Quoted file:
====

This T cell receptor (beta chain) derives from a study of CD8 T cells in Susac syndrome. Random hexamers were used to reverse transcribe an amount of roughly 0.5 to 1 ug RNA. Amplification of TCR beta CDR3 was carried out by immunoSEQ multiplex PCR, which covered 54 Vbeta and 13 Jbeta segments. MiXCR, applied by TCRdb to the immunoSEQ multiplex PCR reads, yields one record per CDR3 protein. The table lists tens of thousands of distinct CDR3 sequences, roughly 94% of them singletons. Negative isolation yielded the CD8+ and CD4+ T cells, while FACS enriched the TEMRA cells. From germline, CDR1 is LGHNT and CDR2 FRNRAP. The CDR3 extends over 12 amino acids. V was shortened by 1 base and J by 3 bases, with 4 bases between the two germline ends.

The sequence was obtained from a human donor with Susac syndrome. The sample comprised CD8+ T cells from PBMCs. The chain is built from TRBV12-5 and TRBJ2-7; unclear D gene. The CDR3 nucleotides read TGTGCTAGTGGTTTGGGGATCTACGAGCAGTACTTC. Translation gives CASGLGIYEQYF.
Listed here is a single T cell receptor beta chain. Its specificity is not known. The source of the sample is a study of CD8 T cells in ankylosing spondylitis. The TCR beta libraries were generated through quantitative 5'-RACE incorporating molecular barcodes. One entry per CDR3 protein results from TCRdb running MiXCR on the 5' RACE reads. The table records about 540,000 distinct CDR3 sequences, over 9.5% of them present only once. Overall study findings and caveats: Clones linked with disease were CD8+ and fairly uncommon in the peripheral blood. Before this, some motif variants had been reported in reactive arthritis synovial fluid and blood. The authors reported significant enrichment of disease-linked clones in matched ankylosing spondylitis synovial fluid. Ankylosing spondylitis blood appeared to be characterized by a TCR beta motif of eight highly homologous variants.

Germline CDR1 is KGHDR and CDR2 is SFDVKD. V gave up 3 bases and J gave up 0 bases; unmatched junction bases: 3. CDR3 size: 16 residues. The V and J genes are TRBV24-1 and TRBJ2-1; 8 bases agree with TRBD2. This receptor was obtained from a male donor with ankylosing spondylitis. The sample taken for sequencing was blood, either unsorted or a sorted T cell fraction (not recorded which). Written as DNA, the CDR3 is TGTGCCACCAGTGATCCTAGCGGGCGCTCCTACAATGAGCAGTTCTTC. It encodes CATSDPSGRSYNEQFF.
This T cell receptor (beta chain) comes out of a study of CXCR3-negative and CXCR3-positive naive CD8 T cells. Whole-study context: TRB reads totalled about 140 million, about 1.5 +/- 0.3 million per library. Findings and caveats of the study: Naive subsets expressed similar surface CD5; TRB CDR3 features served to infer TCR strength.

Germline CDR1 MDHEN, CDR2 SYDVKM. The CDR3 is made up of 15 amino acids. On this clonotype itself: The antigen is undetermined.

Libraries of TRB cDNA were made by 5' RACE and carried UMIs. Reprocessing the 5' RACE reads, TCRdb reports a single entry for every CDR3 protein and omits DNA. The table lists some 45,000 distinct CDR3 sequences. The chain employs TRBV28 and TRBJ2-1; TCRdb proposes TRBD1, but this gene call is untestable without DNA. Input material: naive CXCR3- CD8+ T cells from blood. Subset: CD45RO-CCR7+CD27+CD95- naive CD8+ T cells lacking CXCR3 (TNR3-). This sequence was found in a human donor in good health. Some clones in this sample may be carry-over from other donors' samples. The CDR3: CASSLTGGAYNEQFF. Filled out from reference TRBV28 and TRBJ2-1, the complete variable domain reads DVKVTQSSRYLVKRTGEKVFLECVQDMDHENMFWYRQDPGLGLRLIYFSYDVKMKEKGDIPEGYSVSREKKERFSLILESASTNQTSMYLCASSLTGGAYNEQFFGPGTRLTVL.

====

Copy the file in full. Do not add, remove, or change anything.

This T cell receptor (beta chain) derives from a study of CD8 T cells in Susac syndrome. Random hexamers were used to reverse transcribe an amount of roughly 0.5 to 1 ug RNA. Amplification of TCR beta CDR3 was carried out by immunoSEQ multiplex PCR, which covered 54 Vbeta and 13 Jbeta segments. MiXCR, applied by TCRdb to the immunoSEQ multiplex PCR reads, yields one record per CDR3 protein. The table lists tens of thousands of distinct CDR3 sequences, roughly 94% of them singletons. Negative isolation yielded the CD8+ and CD4+ T cells, while FACS enriched the TEMRA cells. From germline, CDR1 is LGHNT and CDR2 FRNRAP. The CDR3 extends over 12 amino acids. V was shortened by 1 base and J by 3 bases, with 4 bases between the two germline ends.

The sequence was obtained from a human donor with Susac syndrome. The sample comprised CD8+ T cells from PBMCs. The chain is built from TRBV12-5 and TRBJ2-7; unclear D gene. The CDR3 nucleotides read TGTGCTAGTGGTTTGGGGATCTACGAGCAGTACTTC. Translation gives CASGLGIYEQYF.
Listed here is a single T cell receptor beta chain. Its specificity is not known. The source of the sample is a study of CD8 T cells in ankylosing spondylitis. The TCR beta libraries were generated through quantitative 5'-RACE incorporating molecular barcodes. One entry per CDR3 protein results from TCRdb running MiXCR on the 5' RACE reads. The table records about 540,000 distinct CDR3 sequences, over 9.5% of them present only once. Overall study findings and caveats: Clones linked with disease were CD8+ and fairly uncommon in the peripheral blood. Before this, some motif variants had been reported in reactive arthritis synovial fluid and blood. The authors reported significant enrichment of disease-linked clones in matched ankylosing spondylitis synovial fluid. Ankylosing spondylitis blood appeared to be characterized by a TCR beta motif of eight highly homologous variants.

Germline CDR1 is KGHDR and CDR2 is SFDVKD. V gave up 3 bases and J gave up 0 bases; unmatched junction bases: 3. CDR3 size: 16 residues. The V and J genes are TRBV24-1 and TRBJ2-1; 8 bases agree with TRBD2. This receptor was obtained from a male donor with ankylosing spondylitis. The sample taken for sequencing was blood, either unsorted or a sorted T cell fraction (not recorded which). Written as DNA, the CDR3 is TGTGCCACCAGTGATCCTAGCGGGCGCTCCTACAATGAGCAGTTCTTC. It encodes CATSDPSGRSYNEQFF.
This T cell receptor (beta chain) comes out of a study of CXCR3-negative and CXCR3-positive naive CD8 T cells. Whole-study context: TRB reads totalled about 140 million, about 1.5 +/- 0.3 million per library. Findings and caveats of the study: Naive subsets expressed similar surface CD5; TRB CDR3 features served to infer TCR strength.

Germline CDR1 MDHEN, CDR2 SYDVKM. The CDR3 is made up of 15 amino acids. On this clonotype itself: The antigen is undetermined.

Libraries of TRB cDNA were made by 5' RACE and carried UMIs. Reprocessing the 5' RACE reads, TCRdb reports a single entry for every CDR3 protein and omits DNA. The table lists some 45,000 distinct CDR3 sequences. The chain employs TRBV28 and TRBJ2-1; TCRdb proposes TRBD1, but this gene call is untestable without DNA. Input material: naive CXCR3- CD8+ T cells from blood. Subset: CD45RO-CCR7+CD27+CD95- naive CD8+ T cells lacking CXCR3 (TNR3-). This sequence was found in a human donor in good health. Some clones in this sample may be carry-over from other donors' samples. The CDR3: CASSLTGGAYNEQFF. Filled out from reference TRBV28 and TRBJ2-1, the complete variable domain reads DVKVTQSSRYLVKRTGEKVFLECVQDMDHENMFWYRQDPGLGLRLIYFSYDVKMKEKGDIPEGYSVSREKKERFSLILESASTNQTSMYLCASSLTGGAYNEQFFGPGTRLTVL.